3) Cargo ships are not designed to maintain speeds, they are designed to be operated a continuous rpm for a time until a maintenance schedule is not due on the main propulsion engine. So during the heavy seas we just cruise at an rpm which does not overload the engine (thermally or mechanically), speed becomes irrelevent and safety of the ship becomes important. The mother nature is unforgiving, heavy pitching and rolling takes its toll on the srtucture and may lead to failure. The only advise to seafarers during heavy weather is to avoid it, take de-tour, maintain a course where in you can avoid pitching and extreme rolling or in extreme case if possible take a shelter. So a weather working against us results in drop in speed.

4) The sheet metal has a variable thickness all through the structure of the hull, it progressively decreases from the underwater part of the hull to the part that remains out of water above the load line. Another factor that decides the thickness is the size and trade that the ship is designed for. Strengthening of the structure is equally important and the hull is a heavily framed structure with extra thickness for the steel plating and extra strengthening in key areas. The ships are like long beams and they are allowed to sag and hog within limits.

And for the last part, its the answer which is right or wrong, good or bad, because the question is always right

Hope I have not confused you much and the answers were simple enough to understand.
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Old 11th July 2017, 06:07   #305
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Default Re: The R-E-A-L BHP Giants: Maritime (Ship) Engines

The low rpm is an effect of engines as big as houses. High RPM, and they will fall apart before getting there. And considering the surface area of the propeller to be made to start moving against water resistance and the mass/weight of the ship to start to move, BHP is nothing here without high torque as well.

Question: with these 80-100 rpm speeds, is the main shaft to the propeller a direct drive? Or is there a reduction gear box in between? If so, does it have just one ratio or many as in a car? And presumably, reverse must mean a gearbox and not the engine turning in the other direction as shown in Titanic with its steam powered engines?
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Old 11th July 2017, 07:05   #306
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Default Re: The R-E-A-L BHP Giants: Maritime (Ship) Engines

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Originally Posted by Sawyer View Post
T

Question: with these 80-100 rpm speeds, is the main shaft to the propeller a direct drive? Or is there a reduction gear box in between? If so, does it have just one ratio or many as in a car? And presumably, reverse must mean a gearbox and not the engine turning in the other direction as shown in Titanic with its steam powered engines?
Yes, on ocean going merchant ships most certainly always the propeller is directly coupled to the engine. Reversing is done by engine actually turning in the other direction!
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Old 11th July 2017, 08:06   #307
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Default Re: The R-E-A-L BHP Giants: Maritime (Ship) Engines

How can that be on a two stroke diesel? It has to have some limit for rpm above which the IC cycle can be sustained? And it can't reverse speed surely - must have a gearbox that allows the shaft to do so? Or no?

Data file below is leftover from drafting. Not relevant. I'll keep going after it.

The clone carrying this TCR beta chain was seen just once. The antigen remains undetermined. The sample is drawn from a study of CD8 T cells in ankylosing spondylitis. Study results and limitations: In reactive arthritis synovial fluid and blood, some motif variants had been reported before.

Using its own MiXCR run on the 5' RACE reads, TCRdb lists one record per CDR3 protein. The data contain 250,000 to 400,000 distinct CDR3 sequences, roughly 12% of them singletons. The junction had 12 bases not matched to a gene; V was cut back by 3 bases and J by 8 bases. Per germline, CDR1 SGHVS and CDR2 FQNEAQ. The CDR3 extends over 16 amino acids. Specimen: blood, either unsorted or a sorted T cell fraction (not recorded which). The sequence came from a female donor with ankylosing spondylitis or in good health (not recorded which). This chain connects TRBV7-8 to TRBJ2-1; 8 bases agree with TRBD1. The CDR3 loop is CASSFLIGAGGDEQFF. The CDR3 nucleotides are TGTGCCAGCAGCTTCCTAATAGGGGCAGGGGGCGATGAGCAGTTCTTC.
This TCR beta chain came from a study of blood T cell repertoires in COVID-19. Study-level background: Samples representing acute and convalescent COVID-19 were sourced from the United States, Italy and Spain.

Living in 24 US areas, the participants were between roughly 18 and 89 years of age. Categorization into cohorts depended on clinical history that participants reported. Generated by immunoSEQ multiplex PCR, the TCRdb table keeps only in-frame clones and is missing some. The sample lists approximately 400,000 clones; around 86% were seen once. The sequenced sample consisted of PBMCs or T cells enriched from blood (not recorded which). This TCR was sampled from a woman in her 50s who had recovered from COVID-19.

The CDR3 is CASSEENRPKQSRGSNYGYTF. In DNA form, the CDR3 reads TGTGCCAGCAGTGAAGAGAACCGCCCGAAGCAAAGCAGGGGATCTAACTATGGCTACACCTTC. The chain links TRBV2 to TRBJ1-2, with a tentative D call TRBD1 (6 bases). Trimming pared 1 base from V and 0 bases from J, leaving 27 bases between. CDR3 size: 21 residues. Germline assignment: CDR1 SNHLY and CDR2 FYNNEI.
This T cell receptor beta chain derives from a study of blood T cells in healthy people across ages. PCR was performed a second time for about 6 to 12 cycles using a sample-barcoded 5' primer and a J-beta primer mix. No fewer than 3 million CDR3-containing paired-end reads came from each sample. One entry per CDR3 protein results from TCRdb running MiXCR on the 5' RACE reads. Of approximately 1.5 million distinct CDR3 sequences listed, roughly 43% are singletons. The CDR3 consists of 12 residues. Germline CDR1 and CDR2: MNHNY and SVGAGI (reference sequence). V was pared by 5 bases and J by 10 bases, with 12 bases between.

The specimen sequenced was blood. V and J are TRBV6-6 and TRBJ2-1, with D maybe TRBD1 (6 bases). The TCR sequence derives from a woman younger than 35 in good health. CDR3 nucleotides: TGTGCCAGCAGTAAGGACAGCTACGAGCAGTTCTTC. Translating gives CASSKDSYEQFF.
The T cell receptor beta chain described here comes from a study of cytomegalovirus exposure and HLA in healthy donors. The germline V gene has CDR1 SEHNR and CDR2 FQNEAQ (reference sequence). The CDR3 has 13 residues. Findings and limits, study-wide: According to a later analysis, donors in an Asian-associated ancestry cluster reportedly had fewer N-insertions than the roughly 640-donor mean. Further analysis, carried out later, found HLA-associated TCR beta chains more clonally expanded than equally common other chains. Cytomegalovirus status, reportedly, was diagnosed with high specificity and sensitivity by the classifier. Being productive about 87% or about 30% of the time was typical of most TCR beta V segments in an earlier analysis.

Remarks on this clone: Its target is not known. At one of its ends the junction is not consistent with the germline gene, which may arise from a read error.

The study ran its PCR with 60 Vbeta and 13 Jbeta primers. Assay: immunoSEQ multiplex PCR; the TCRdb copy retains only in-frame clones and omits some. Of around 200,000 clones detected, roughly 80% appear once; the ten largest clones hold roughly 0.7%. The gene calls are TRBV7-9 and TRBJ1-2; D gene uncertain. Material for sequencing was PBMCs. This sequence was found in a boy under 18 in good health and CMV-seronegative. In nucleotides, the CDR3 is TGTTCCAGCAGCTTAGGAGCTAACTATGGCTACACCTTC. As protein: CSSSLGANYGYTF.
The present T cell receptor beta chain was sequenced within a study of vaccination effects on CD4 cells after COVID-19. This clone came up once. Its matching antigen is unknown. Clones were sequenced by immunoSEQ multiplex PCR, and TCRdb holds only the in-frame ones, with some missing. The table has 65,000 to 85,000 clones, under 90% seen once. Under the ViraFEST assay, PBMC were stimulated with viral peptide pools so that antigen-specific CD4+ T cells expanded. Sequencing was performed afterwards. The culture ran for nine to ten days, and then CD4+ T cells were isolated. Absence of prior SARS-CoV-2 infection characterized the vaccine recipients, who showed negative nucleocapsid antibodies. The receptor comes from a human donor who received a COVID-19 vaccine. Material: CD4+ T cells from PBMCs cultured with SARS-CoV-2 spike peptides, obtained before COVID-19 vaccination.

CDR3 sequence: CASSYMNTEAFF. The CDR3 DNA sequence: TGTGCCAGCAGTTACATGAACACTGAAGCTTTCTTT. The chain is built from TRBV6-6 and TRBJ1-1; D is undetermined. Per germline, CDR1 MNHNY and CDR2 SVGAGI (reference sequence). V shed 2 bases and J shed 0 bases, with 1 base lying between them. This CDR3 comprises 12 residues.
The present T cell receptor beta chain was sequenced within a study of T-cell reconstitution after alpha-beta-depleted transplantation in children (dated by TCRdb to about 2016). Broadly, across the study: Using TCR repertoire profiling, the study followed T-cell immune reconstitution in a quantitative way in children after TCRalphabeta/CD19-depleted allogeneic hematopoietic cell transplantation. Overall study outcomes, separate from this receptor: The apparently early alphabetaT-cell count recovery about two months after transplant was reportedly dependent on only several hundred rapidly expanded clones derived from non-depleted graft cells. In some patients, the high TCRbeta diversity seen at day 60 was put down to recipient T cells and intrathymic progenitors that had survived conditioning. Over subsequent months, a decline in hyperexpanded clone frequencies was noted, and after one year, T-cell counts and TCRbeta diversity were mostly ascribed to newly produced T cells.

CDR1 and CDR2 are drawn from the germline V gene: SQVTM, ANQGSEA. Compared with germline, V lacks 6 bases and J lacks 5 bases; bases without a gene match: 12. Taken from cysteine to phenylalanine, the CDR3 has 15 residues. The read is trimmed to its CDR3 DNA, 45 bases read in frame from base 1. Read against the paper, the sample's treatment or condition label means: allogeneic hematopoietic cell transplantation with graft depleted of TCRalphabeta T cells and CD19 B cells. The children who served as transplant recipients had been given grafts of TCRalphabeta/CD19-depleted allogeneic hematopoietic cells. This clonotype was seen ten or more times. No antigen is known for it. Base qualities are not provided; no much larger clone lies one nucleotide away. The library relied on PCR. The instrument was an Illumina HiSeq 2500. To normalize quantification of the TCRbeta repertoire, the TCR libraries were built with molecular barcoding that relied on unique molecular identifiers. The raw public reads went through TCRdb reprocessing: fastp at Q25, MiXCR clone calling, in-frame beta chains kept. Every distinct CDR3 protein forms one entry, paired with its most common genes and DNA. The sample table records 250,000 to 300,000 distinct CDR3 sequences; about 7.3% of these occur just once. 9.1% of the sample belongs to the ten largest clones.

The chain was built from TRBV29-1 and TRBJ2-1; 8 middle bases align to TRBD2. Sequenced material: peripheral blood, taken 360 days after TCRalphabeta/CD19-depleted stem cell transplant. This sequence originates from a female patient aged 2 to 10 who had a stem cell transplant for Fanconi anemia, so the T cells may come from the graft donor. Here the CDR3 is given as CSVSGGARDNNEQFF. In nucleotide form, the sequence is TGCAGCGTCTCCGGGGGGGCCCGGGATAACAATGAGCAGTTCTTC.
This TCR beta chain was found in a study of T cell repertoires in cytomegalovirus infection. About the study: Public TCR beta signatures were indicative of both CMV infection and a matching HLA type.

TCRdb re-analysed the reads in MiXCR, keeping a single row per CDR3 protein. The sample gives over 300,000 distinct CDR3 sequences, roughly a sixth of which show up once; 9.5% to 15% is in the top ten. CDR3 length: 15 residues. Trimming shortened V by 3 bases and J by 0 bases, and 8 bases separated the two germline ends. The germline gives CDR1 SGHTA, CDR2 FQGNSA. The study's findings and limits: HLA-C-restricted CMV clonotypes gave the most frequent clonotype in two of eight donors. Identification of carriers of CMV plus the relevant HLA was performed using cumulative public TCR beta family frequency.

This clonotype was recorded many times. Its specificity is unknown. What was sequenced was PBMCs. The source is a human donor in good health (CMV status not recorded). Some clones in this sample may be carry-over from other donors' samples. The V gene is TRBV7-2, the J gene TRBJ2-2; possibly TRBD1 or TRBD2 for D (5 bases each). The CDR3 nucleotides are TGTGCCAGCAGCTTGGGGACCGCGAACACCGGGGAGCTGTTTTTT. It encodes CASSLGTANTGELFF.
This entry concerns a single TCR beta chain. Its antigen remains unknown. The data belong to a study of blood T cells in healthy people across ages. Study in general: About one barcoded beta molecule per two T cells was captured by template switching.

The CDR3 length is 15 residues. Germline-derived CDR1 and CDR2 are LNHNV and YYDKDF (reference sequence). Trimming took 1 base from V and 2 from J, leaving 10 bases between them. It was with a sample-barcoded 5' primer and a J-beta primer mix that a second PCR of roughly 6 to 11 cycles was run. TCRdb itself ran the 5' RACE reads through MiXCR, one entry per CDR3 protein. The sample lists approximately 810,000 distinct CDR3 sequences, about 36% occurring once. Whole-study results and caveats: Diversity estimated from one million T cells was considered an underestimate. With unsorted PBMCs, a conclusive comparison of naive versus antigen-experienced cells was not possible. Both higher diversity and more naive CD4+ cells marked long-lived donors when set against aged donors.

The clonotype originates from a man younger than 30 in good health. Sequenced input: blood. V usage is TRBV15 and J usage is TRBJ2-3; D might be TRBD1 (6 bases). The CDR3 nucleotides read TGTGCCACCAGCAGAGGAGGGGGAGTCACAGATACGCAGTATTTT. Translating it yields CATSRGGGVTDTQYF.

Whereas as seen in Titanic, one can see the con rods come to a halt and then start moving in the other direction. Now that I think of it, how is that achieved though?!
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Old 11th July 2017, 09:12   #308
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Default Re: The R-E-A-L BHP Giants: Maritime (Ship) Engines

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Originally Posted by Brumby View Post
So during the heavy seas we just cruise at an rpm which does not overload the engine (thermally or mechanically), speed becomes irrelevent and safety of the ship becomes important.
Relevant to also point out here that if caught in heavy seas, the engines become critical for survival. Loss of motive power can be fatal at these times, just as it is most of the times in an aircraft. Unlike in a car, where one can pull over into a safe place and park with the engine off. In a ship, regardless of what the wind and the waves are trying to do to you, you do not want the waves crossing you left to right or vice versa if the ship is to not rollover. Usually you want to be running in the same direction as the waves and only sustained engine power availability can let you do that successfully over the period of the storm, which can be hours or even days at times.

Last edited by Sawyer : 11th July 2017 at 09:13.
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Old 11th July 2017, 09:26   #309
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Default Re: The R-E-A-L BHP Giants: Maritime (Ship) Engines

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Originally Posted by Brumby View Post
Hello Sir,
I will try to make the answers as simple as possible.

2) Basically there are various speeds that the vessels operate on, like chartered speed (as per the lease agreement), MCR (maximum continuous rating), CMCR (contracted MCR). Most of the ships operate at the chartered speed and these are usually close to CMCR. The container trade is the fastest one and hence thay have speeds in the range of 20-30 knots (depending on the size). The difference between the CMCR and MCR is not much due to the slippage factor which increases with speed (a different fluid you see). The propeller of a ship is like a screw moving in a material which yields, so the slip is higher during the starting periods and in the top range.
So theoretically if a screw turned through a solid there wont be slippage. Right?